* Yen falls vs dollar, euro, traders cite month-end selling
* Expectations of BOJ easing add to demand to sell yen
* Euro trade seen choppy on U.S. fiscal cliff uncertainty
By Nia Williams
LONDON, Nov 30 (Reuters) - The yen hit a seven-month low against the euro and fell against the dollar on Friday on reported month-end selling by Japanese firms and speculation monetary policy could be aggressively eased.
The euro also rose against the dollar, helped by a deal agreed earlier in the week to release aid funds to Greece.
Bets that the Bank of Japan will ease policy if the opposition Liberal Democratic Party wins an election on Dec. 16 have weighed on the yen, even though LDP leader has recently toned down demands for looser policy.
Market players said uncertainty over whether U.S. policymakers can reach a deal to avert a looming “fiscal cliff” of tax hikes and spending cuts may also temper dollar gains, although many still expected yen weakness to persist.
“I think the yen will slowly but surely weaken,” said Neil Jones, head of hedge fund FX sales at Mizuho Corporate Bank, who expected the dollar to rise to 90 yen by the end of March.
“Some people have become disillusioned recently because Abe has toned down his rhetoric and the market believes there are lots of yen shorts out there. But I think these shorts are relatively small in size and many Western investors are still bearish on the yen.”
The euro rose around 1 percent on the day to 107.63 yen, its highest since late April. Market players cited month-end demand for the euro from Japanese importers.
The dollar climbed 0.7 percent to 82.69 yen, close to a near eight-month high of 82.84 yen hit last week, and up more than 3 percent on the month.
Concerns about the political impasse between Democrats and Republicans in Washington over how to avert the “fiscal cliff” have slowed dollar gains against the yen and also resulted in choppy trading in the euro against the dollar.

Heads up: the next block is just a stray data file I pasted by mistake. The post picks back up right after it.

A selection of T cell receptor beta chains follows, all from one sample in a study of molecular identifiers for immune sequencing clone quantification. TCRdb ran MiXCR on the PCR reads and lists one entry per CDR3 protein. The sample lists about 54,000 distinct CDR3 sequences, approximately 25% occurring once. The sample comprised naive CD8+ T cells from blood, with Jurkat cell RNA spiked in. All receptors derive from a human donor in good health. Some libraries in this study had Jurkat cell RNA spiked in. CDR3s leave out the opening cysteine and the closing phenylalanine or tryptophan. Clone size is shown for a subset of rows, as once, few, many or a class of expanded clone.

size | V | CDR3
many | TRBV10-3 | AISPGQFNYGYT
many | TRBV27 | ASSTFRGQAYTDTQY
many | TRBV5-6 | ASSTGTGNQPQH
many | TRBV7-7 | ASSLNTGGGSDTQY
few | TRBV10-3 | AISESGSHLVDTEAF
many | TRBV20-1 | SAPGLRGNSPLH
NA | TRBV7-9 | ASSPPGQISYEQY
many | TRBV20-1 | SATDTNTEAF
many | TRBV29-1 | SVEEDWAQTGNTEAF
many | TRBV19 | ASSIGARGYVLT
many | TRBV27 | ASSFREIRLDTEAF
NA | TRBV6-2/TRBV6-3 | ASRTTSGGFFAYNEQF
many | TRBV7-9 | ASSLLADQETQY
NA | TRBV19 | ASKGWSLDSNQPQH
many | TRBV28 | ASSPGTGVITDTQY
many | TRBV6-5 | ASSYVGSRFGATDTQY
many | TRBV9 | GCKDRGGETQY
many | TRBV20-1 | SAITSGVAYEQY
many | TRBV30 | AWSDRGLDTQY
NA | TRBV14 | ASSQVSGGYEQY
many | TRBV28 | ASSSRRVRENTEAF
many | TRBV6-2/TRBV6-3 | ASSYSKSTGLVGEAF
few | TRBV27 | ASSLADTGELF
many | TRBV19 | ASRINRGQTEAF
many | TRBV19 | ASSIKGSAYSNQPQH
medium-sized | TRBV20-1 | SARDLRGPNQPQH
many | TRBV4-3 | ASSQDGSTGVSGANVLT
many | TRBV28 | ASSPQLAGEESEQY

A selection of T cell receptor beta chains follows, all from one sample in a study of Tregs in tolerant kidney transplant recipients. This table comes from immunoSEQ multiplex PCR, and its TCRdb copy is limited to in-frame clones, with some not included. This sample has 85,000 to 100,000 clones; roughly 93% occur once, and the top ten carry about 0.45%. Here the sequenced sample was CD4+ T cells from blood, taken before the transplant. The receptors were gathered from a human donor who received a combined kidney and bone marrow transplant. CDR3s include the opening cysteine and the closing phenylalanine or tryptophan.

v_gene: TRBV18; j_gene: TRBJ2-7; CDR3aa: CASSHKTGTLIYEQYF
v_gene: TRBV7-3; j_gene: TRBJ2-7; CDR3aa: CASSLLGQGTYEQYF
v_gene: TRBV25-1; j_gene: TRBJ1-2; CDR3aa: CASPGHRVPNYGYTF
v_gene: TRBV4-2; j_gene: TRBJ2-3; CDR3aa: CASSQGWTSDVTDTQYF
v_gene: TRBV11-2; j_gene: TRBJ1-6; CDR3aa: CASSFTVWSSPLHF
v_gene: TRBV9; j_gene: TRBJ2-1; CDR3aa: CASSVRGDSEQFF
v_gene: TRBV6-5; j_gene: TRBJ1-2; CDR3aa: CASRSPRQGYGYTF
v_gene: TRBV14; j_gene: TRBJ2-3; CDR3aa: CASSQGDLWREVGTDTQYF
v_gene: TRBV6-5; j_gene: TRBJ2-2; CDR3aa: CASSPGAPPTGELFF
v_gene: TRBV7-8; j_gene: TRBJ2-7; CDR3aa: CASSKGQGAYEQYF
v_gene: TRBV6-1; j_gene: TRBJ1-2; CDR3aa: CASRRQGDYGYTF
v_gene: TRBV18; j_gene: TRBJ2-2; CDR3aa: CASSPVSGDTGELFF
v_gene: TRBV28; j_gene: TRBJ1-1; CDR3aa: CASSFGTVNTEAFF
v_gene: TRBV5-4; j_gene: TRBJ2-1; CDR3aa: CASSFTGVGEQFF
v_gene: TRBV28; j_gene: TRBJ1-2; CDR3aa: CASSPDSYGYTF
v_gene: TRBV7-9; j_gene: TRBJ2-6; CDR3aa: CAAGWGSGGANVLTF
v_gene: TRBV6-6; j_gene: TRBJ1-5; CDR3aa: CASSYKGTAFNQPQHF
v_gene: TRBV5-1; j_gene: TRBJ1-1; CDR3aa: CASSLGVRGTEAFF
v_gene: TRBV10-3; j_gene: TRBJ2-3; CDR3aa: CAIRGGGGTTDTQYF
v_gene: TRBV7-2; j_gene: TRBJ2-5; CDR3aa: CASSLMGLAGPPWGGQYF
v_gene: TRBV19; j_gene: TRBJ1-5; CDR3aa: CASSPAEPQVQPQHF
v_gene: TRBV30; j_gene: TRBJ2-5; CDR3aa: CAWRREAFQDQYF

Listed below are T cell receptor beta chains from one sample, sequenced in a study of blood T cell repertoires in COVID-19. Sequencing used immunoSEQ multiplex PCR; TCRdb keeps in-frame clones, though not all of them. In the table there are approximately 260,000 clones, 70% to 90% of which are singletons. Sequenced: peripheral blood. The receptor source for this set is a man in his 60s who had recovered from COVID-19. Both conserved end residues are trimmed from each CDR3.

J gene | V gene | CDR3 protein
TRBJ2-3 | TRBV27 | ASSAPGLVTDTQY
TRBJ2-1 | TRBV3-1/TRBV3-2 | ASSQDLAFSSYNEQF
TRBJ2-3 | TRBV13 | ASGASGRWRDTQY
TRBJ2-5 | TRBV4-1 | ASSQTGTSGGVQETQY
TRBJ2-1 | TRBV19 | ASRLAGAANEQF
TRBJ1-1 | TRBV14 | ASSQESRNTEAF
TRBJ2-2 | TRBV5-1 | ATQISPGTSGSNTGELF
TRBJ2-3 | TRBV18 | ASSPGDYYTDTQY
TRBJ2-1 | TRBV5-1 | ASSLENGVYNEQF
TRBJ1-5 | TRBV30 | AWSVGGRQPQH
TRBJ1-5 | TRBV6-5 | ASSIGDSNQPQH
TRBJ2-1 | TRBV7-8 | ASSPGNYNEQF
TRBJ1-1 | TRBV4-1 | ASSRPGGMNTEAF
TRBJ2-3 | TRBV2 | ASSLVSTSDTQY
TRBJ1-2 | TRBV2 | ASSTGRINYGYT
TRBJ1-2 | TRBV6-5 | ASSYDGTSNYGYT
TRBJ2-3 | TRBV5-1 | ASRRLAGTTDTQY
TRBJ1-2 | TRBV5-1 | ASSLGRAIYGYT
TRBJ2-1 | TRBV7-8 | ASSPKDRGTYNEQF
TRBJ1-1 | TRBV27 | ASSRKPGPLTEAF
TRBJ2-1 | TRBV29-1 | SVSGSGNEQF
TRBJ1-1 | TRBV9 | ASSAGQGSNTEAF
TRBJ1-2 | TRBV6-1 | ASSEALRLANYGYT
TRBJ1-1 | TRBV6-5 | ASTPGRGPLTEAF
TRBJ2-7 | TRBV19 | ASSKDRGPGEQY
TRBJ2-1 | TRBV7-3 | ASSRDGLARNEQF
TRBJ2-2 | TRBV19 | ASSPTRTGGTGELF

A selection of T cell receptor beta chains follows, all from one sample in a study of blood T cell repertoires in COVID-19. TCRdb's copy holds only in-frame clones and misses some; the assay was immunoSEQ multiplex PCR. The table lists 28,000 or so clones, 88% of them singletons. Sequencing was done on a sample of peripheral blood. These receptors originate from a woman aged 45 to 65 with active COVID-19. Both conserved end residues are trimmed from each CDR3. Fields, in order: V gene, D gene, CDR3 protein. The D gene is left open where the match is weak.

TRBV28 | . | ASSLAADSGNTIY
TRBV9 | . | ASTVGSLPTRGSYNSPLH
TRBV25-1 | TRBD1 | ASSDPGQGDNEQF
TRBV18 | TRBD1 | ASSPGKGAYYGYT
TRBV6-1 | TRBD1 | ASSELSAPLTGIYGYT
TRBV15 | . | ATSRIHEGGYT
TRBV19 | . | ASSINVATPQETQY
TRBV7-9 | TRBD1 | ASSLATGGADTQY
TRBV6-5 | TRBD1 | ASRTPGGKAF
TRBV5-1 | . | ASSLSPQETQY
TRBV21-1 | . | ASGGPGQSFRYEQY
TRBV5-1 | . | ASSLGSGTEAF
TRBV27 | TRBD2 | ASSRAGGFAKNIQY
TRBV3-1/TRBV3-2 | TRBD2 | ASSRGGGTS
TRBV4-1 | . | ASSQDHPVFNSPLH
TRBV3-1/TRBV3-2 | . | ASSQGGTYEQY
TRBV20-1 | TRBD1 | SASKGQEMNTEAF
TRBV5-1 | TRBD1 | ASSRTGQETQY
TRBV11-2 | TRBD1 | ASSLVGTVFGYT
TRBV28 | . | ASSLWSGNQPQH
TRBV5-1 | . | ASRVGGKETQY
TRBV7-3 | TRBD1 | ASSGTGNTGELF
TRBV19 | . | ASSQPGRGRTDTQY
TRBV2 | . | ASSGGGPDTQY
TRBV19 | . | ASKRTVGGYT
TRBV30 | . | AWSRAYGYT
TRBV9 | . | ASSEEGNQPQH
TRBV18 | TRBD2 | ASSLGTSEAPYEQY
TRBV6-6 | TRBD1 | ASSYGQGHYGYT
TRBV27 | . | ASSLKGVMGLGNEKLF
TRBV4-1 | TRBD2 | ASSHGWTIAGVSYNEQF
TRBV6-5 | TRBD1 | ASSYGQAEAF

The euro was last up 0.2 percent at $1.3007. Traders citing supporting bids at $1.30 and offers around $1.3040-50 that could cap gains.
Investors tend to sell the euro and buy the highly liquid dollar on headlines suggesting the U.S. talks are not going well. Failure to reach a deal before tax hikes and spending cuts kick in early next year could tip the world’s largest economy into recession.
Michael Sneyd, FX strategist at BNP Paribas, said policymakers were likely to reach a last minute deal, but recent price action suggested investors were positioned for bad rather than good news, meaning euro falls should be limited.
The euro climbed above $1.30 earlier this week on expectations a deal would be reached, and losses were limited even after top Republican lawmaker John Boehner dented those hopes.
“There could be more choppiness around headlines, but the way the market is positioned it seems we will have more of a move on positive headlines than negative ones,” Sneyd said.
The euro has also been helped by falls in Spanish and Italian bond yields this week, as well as relief after Greece’s international lenders agreed on an aid deal for Athens.
The 10-year Italian bond yield was steady on Friday after hitting a two-year low on Thursday.
An unexpected improvement in the euro zone’s business mood published on Thursday also bolstered the euro, although many market players said the euro zone economy, already in recession, will continue to struggle.